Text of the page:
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The following code returns "null" for me.

package test;

import com.google.gson.Gson;

class test {

    public static void main(String[] args) {

        class BagOfPrimitives {
              private int value1 = 1;
              private String value2 = "abc";
              private transient int value3 = 3;
              BagOfPrimitives() {
                // no-args constructor
              }
            }

        BagOfPrimitives obj = new BagOfPrimitives();
        System.out.println(obj.value1 + obj.value2 + obj.value3);
        Gson gson = new Gson();
        System.out.println(gson.toJson(obj));


    }

}
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Just a guess: try to define BagOfPrimitives as an outer class and not inside a method, and use the Test class the same to run the code that creates it and convert to Gson. –  breezee Oct 22 '12 at 2:26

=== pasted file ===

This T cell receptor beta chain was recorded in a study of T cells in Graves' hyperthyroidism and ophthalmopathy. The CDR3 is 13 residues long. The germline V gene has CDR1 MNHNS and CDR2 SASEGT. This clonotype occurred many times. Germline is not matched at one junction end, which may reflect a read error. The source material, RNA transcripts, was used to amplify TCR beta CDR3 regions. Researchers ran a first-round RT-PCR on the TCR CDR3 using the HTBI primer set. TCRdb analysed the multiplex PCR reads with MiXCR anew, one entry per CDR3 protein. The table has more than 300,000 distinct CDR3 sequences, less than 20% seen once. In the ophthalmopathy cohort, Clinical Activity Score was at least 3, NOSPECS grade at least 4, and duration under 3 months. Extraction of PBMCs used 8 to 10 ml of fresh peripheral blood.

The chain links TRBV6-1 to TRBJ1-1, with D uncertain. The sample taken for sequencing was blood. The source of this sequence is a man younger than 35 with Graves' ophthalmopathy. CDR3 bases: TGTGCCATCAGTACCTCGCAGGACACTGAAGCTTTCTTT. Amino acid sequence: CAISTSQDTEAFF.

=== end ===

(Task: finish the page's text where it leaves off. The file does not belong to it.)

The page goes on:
1 Answer 1

up vote 4 down vote accepted

Gson uses reflection under the covers to determine the object structure. The class BagOfPrimitives is in this particular example as being a local class inaccessible by reflection and therefore Gson cannot determine its structure.

Rather make it a standalone or a nested class instead. The following example with nested class works for me:

public class Test {

    public static void main(String[] args) {
        BagOfPrimitives obj = new BagOfPrimitives();
        System.out.println(obj.value1 + obj.value2 + obj.value3);
        Gson gson = new Gson();
        System.out.println(gson.toJson(obj));
    }

    static class BagOfPrimitives {
        private int value1 = 1;
        private String value2 = "abc";
        private transient int value3 = 3;
        BagOfPrimitives() {
            // no-args constructor
        }
    }

}
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